Your chance to be a Signalman

Just in case you had forgotten what we look like, he is the latest photo of Swindon Panel in restoration!

As you can see – all the walls are now plastered and painted in the panel room, and carpet has been laid in the working area behind the panel.

The ceiling cannot be complete yet as, until the panel is placed in its final position (which will be determined by a bit of trial-and-error), we don’t know exactly where the lights in the ceiling will be positioned, which affects the positions of other ceiling equipment such as air conditioning, etc. The moving back into final-position of the panel will also be the time at which it can be removed from its lifting frame.

Wiring of the panel is well advanced. We are nearly complete in wiring the ‘live’ to one side of every switch and button in the panel, re-using as much of the original wiring as possible (and at considerable extra effort!). When this has finished it will be time to start wiring in the 8-core cables from the tag blocks to the PCBs that will interface to the “interlocking”. Exciting times ahead!

It is planned that the first phase of the wiring will be an extension of our existing working section of panel at Wootton Bassett West, extending the control area west to the fringe at Alderton with Bristol PSB, followed by the addition of the main line between Wootton Bassett Jn and the fringes at Box and Thingley.

Your chance to be a signalman…

Of course with this new soon-to-be-working panel, we now need to turn our attention to how we’re going to demonstrate it! It is the moment many of you have been waiting for – we are recruiting signalmen!*

( * And signal-women too of course. As we are re-creating a 1980s panel, the word ‘signaller’ has not been invented in the railway context yet!)

SPS volunteers will work the panel and encourage visitors to have a go. Of course, no real trains will be involved, so it doesn’t matter if any mistakes are made!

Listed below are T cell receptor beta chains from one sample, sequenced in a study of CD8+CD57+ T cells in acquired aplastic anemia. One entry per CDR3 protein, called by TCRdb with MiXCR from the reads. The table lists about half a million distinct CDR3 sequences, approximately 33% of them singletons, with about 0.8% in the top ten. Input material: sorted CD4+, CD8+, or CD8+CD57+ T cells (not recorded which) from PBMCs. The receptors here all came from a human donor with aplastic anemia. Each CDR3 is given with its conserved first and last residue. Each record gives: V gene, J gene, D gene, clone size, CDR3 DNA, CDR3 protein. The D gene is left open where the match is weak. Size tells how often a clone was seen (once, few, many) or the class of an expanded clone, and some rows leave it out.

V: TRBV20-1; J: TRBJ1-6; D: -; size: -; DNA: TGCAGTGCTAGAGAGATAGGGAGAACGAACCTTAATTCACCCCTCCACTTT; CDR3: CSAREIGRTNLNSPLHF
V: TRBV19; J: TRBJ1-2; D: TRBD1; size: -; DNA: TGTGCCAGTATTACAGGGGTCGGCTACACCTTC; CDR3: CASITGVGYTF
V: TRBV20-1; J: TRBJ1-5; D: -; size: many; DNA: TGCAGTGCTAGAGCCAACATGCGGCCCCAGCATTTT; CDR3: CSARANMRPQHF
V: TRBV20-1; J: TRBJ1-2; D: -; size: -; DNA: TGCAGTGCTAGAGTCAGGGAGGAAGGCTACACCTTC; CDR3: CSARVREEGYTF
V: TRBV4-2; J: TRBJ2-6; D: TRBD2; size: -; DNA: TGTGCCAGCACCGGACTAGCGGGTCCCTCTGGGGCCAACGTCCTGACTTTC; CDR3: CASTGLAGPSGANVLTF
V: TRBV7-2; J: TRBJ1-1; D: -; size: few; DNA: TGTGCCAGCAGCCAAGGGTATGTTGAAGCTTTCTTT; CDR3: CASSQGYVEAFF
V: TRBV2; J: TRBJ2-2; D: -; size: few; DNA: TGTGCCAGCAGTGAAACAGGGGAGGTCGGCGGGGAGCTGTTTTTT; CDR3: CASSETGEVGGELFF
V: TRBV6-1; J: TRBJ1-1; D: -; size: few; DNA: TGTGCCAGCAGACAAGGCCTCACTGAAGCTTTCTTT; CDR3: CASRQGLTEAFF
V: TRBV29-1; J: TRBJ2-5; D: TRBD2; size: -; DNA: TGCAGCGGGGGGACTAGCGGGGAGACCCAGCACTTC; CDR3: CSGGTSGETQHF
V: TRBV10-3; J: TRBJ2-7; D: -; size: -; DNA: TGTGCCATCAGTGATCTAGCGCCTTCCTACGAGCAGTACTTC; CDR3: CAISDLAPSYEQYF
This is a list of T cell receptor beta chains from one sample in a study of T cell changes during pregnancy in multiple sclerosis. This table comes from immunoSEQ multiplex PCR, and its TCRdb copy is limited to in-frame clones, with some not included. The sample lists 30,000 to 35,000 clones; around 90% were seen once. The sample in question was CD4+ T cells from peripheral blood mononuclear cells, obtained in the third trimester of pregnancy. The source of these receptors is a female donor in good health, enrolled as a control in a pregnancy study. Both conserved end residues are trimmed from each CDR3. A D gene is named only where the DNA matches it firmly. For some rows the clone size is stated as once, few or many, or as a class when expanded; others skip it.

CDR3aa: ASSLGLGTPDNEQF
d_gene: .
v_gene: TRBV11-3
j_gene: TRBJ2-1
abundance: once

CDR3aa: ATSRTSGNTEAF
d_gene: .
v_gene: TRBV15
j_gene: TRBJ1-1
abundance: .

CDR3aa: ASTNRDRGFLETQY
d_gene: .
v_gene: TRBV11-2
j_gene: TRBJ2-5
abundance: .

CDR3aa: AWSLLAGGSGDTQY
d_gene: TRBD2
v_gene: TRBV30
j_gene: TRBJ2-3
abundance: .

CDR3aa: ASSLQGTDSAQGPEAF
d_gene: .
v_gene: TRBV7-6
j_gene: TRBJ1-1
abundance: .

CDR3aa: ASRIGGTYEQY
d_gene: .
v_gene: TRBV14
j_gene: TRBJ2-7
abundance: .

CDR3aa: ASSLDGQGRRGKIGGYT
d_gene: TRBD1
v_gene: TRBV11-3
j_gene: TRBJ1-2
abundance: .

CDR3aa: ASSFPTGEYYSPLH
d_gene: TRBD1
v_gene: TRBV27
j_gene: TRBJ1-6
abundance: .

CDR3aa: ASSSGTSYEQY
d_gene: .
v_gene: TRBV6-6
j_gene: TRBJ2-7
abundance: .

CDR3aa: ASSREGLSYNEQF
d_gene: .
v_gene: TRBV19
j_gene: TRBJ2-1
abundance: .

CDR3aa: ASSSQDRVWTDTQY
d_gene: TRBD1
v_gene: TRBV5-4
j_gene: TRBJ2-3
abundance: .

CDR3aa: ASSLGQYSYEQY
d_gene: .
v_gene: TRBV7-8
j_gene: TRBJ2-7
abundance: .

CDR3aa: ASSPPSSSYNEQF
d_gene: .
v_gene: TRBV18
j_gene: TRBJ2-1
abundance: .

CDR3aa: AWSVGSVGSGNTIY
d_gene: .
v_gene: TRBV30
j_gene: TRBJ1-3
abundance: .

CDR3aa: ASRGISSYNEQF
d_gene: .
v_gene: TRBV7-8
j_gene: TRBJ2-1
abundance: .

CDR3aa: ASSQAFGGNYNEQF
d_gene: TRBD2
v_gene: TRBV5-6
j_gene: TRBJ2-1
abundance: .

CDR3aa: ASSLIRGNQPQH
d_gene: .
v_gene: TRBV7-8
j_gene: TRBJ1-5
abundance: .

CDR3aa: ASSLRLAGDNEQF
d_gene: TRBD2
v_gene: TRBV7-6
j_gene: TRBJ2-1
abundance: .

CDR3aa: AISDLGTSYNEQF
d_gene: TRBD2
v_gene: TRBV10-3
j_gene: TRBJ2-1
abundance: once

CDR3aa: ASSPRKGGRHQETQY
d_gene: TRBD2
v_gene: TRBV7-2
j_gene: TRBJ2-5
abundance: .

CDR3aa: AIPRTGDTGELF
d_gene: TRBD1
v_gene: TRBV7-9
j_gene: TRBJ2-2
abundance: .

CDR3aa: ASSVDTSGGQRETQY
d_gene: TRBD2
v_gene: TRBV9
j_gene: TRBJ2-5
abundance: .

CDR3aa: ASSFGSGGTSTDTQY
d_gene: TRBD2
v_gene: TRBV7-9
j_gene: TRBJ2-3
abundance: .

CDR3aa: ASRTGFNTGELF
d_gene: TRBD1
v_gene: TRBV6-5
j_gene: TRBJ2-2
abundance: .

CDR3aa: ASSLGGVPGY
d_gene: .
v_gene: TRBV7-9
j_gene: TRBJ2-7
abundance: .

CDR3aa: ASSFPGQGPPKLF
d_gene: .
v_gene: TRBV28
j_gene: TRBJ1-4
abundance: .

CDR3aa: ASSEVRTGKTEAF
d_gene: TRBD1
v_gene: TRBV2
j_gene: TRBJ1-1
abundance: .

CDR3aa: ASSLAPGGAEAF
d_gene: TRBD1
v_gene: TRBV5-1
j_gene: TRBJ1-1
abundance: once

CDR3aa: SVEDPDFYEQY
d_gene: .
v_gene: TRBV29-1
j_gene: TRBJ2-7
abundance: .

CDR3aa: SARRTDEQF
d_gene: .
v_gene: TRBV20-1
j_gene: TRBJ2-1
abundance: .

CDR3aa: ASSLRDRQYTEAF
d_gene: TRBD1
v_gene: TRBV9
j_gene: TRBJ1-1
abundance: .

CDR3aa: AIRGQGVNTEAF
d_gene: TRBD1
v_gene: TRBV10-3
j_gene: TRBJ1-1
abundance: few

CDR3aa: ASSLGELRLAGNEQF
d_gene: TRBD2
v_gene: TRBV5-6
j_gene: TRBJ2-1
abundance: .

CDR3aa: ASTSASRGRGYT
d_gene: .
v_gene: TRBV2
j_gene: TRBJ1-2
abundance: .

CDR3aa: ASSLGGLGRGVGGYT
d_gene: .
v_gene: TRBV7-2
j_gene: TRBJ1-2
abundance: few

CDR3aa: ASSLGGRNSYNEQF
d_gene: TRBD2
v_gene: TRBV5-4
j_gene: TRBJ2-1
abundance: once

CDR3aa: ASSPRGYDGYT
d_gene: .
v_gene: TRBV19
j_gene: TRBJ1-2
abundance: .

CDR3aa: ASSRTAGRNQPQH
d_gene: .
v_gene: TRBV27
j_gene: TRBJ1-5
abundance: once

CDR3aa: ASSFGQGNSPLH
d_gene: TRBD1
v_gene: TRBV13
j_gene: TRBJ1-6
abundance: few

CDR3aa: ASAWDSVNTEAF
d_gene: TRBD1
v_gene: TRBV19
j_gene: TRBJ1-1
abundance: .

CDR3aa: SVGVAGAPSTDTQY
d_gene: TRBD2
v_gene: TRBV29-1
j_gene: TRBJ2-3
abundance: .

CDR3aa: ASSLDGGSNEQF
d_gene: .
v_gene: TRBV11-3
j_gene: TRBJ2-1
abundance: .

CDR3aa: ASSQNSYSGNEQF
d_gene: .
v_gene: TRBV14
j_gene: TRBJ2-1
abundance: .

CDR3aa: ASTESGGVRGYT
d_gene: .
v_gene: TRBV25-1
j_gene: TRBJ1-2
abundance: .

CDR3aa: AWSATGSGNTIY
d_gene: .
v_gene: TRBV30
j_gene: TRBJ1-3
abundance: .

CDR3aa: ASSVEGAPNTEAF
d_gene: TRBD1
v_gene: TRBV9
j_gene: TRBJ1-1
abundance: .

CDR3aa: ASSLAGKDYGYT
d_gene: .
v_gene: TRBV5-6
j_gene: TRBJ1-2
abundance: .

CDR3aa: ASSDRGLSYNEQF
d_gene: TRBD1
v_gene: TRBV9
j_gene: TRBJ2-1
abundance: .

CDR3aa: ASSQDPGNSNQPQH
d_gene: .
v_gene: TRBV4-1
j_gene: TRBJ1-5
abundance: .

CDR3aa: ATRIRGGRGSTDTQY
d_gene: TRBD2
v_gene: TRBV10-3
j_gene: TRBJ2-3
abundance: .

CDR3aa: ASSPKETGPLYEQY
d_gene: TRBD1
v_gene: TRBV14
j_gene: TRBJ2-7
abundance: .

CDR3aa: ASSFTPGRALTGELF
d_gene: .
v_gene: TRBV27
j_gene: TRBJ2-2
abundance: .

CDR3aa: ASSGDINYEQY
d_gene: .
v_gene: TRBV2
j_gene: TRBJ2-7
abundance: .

Training will be provided to volunteers to make sure that you are comfortable with how the panel works and how to explain the very basics to people, and there will always be several volunteers on duty at the same time, allowing the “work” to be shared and also to allow for breaks etc. (And just because it’s common sense that to look after staff and customers it’s necessary to have more than one member of staff…)

Experience in explaining Swindon Panel to people thus far has enabled us to identify the favourite questions that visitors like to ask (How old is it? When did it close? How many people worked it? Isn’t it all done by computer?) so we are confident it will be easy to equip you with the answers to these favourite questions.

Don’t worry – it won’t be necessary to learn thousands of rules and regulations to volunteer for working the panel – it is not the plan to have major disasters playing out for the public! We will make sure you are aware of the principles of how things work about anything that the public might ask (such as “if a train breaks down, will the one behind crash into it?” and “What happens when there’s leaves on the line?”). The one question we might not be able to answer is “Why is my train always late?”, although I think we might all have our own views on that!

If you have background railway or signalling knowledge you will be most welcome, but even if you don’t have the first clue where to start, don’t let that stop you! What better way is there to learn than in a completely safe, completely fun panel with no time or safety pressure?

Please let us know via any of the usual means if you would be interested in learning more about working the panel. When doing so, please let us know if you have any existing relevant background knowledge as this will enable us to plan, and to make sure you get the help you need, but not the help you don’t!

We look forward to seeing you all in the new year, we have many working days and special events on in the new year, and if you’re still considering your new year’s resolution – Helping for a day at Swindon Panel is an easy one!